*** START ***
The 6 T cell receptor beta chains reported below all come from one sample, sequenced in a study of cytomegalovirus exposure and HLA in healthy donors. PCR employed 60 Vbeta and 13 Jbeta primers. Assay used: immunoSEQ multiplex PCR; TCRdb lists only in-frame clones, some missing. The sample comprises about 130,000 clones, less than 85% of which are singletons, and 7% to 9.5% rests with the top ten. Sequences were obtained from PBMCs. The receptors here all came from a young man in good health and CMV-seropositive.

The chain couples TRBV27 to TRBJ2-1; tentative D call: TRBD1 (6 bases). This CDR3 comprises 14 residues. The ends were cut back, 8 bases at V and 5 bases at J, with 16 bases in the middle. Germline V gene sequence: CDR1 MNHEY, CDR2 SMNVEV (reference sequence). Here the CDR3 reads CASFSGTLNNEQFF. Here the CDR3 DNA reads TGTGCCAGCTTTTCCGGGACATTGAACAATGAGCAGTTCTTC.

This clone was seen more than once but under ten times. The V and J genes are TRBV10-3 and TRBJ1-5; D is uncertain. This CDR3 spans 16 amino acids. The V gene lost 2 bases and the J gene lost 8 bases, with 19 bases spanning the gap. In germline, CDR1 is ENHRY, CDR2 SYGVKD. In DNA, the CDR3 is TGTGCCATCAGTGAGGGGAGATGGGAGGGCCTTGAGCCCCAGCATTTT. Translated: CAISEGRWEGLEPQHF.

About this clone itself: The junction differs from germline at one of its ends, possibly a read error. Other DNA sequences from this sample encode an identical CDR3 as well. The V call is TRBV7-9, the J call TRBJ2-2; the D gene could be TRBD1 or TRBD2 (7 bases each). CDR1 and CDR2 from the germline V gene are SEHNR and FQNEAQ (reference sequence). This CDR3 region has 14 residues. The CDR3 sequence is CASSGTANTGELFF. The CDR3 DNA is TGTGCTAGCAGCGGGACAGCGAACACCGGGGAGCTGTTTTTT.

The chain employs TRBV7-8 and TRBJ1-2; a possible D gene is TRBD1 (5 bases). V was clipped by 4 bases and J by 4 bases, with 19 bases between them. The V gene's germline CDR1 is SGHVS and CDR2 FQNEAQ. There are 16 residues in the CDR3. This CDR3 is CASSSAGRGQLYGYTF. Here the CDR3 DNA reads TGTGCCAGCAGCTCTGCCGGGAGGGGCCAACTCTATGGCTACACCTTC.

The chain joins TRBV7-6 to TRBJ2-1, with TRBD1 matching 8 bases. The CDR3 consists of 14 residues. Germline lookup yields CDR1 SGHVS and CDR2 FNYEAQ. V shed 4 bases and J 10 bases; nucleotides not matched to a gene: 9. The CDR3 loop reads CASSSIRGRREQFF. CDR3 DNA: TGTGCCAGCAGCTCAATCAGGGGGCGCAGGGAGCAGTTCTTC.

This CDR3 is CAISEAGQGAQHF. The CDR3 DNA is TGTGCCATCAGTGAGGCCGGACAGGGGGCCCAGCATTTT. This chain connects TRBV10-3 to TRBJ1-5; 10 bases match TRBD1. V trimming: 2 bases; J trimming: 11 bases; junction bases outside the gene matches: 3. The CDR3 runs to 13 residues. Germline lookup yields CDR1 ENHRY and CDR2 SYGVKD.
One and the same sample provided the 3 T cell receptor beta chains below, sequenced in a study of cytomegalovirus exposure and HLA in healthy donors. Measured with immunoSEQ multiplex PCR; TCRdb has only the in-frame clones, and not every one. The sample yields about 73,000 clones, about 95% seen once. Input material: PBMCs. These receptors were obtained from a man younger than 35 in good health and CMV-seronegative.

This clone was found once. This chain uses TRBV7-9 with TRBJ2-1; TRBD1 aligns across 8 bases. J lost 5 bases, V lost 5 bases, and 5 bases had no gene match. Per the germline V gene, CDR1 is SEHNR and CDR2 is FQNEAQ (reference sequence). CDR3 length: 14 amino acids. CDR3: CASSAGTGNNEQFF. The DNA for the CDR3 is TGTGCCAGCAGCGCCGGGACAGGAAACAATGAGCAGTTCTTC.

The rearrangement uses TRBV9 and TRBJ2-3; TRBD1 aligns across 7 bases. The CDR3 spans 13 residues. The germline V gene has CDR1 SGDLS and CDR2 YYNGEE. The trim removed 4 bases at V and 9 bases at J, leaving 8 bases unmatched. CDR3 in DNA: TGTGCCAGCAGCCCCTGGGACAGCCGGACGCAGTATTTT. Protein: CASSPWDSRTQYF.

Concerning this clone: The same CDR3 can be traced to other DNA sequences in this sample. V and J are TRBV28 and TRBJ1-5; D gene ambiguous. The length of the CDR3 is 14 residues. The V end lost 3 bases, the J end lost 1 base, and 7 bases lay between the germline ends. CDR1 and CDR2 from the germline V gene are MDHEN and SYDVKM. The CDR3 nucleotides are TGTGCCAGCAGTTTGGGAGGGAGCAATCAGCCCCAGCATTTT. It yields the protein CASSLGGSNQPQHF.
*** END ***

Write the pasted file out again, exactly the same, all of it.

The 6 T cell receptor beta chains reported below all come from one sample, sequenced in a study of cytomegalovirus exposure and HLA in healthy donors. PCR employed 60 Vbeta and 13 Jbeta primers. Assay used: immunoSEQ multiplex PCR; TCRdb lists only in-frame clones, some missing. The sample comprises about 130,000 clones, less than 85% of which are singletons, and 7% to 9.5% rests with the top ten. Sequences were obtained from PBMCs. The receptors here all came from a young man in good health and CMV-seropositive.

The chain couples TRBV27 to TRBJ2-1; tentative D call: TRBD1 (6 bases). This CDR3 comprises 14 residues. The ends were cut back, 8 bases at V and 5 bases at J, with 16 bases in the middle. Germline V gene sequence: CDR1 MNHEY, CDR2 SMNVEV (reference sequence). Here the CDR3 reads CASFSGTLNNEQFF. Here the CDR3 DNA reads TGTGCCAGCTTTTCCGGGACATTGAACAATGAGCAGTTCTTC.

This clone was seen more than once but under ten times. The V and J genes are TRBV10-3 and TRBJ1-5; D is uncertain. This CDR3 spans 16 amino acids. The V gene lost 2 bases and the J gene lost 8 bases, with 19 bases spanning the gap. In germline, CDR1 is ENHRY, CDR2 SYGVKD. In DNA, the CDR3 is TGTGCCATCAGTGAGGGGAGATGGGAGGGCCTTGAGCCCCAGCATTTT. Translated: CAISEGRWEGLEPQHF.

About this clone itself: The junction differs from germline at one of its ends, possibly a read error. Other DNA sequences from this sample encode an identical CDR3 as well. The V call is TRBV7-9, the J call TRBJ2-2; the D gene could be TRBD1 or TRBD2 (7 bases each). CDR1 and CDR2 from the germline V gene are SEHNR and FQNEAQ (reference sequence). This CDR3 region has 14 residues. The CDR3 sequence is CASSGTANTGELFF. The CDR3 DNA is TGTGCTAGCAGCGGGACAGCGAACACCGGGGAGCTGTTTTTT.

The chain employs TRBV7-8 and TRBJ1-2; a possible D gene is TRBD1 (5 bases). V was clipped by 4 bases and J by 4 bases, with 19 bases between them. The V gene's germline CDR1 is SGHVS and CDR2 FQNEAQ. There are 16 residues in the CDR3. This CDR3 is CASSSAGRGQLYGYTF. Here the CDR3 DNA reads TGTGCCAGCAGCTCTGCCGGGAGGGGCCAACTCTATGGCTACACCTTC.

The chain joins TRBV7-6 to TRBJ2-1, with TRBD1 matching 8 bases. The CDR3 consists of 14 residues. Germline lookup yields CDR1 SGHVS and CDR2 FNYEAQ. V shed 4 bases and J 10 bases; nucleotides not matched to a gene: 9. The CDR3 loop reads CASSSIRGRREQFF. CDR3 DNA: TGTGCCAGCAGCTCAATCAGGGGGCGCAGGGAGCAGTTCTTC.

This CDR3 is CAISEAGQGAQHF. The CDR3 DNA is TGTGCCATCAGTGAGGCCGGACAGGGGGCCCAGCATTTT. This chain connects TRBV10-3 to TRBJ1-5; 10 bases match TRBD1. V trimming: 2 bases; J trimming: 11 bases; junction bases outside the gene matches: 3. The CDR3 runs to 13 residues. Germline lookup yields CDR1 ENHRY and CDR2 SYGVKD.
One and the same sample provided the 3 T cell receptor beta chains below, sequenced in a study of cytomegalovirus exposure and HLA in healthy donors. Measured with immunoSEQ multiplex PCR; TCRdb has only the in-frame clones, and not every one. The sample yields about 73,000 clones, about 95% seen once. Input material: PBMCs. These receptors were obtained from a man younger than 35 in good health and CMV-seronegative.

This clone was found once. This chain uses TRBV7-9 with TRBJ2-1; TRBD1 aligns across 8 bases. J lost 5 bases, V lost 5 bases, and 5 bases had no gene match. Per the germline V gene, CDR1 is SEHNR and CDR2 is FQNEAQ (reference sequence). CDR3 length: 14 amino acids. CDR3: CASSAGTGNNEQFF. The DNA for the CDR3 is TGTGCCAGCAGCGCCGGGACAGGAAACAATGAGCAGTTCTTC.

The rearrangement uses TRBV9 and TRBJ2-3; TRBD1 aligns across 7 bases. The CDR3 spans 13 residues. The germline V gene has CDR1 SGDLS and CDR2 YYNGEE. The trim removed 4 bases at V and 9 bases at J, leaving 8 bases unmatched. CDR3 in DNA: TGTGCCAGCAGCCCCTGGGACAGCCGGACGCAGTATTTT. Protein: CASSPWDSRTQYF.

Concerning this clone: The same CDR3 can be traced to other DNA sequences in this sample. V and J are TRBV28 and TRBJ1-5; D gene ambiguous. The length of the CDR3 is 14 residues. The V end lost 3 bases, the J end lost 1 base, and 7 bases lay between the germline ends. CDR1 and CDR2 from the germline V gene are MDHEN and SYDVKM. The CDR3 nucleotides are TGTGCCAGCAGTTTGGGAGGGAGCAATCAGCCCCAGCATTTT. It yields the protein CASSLGGSNQPQHF.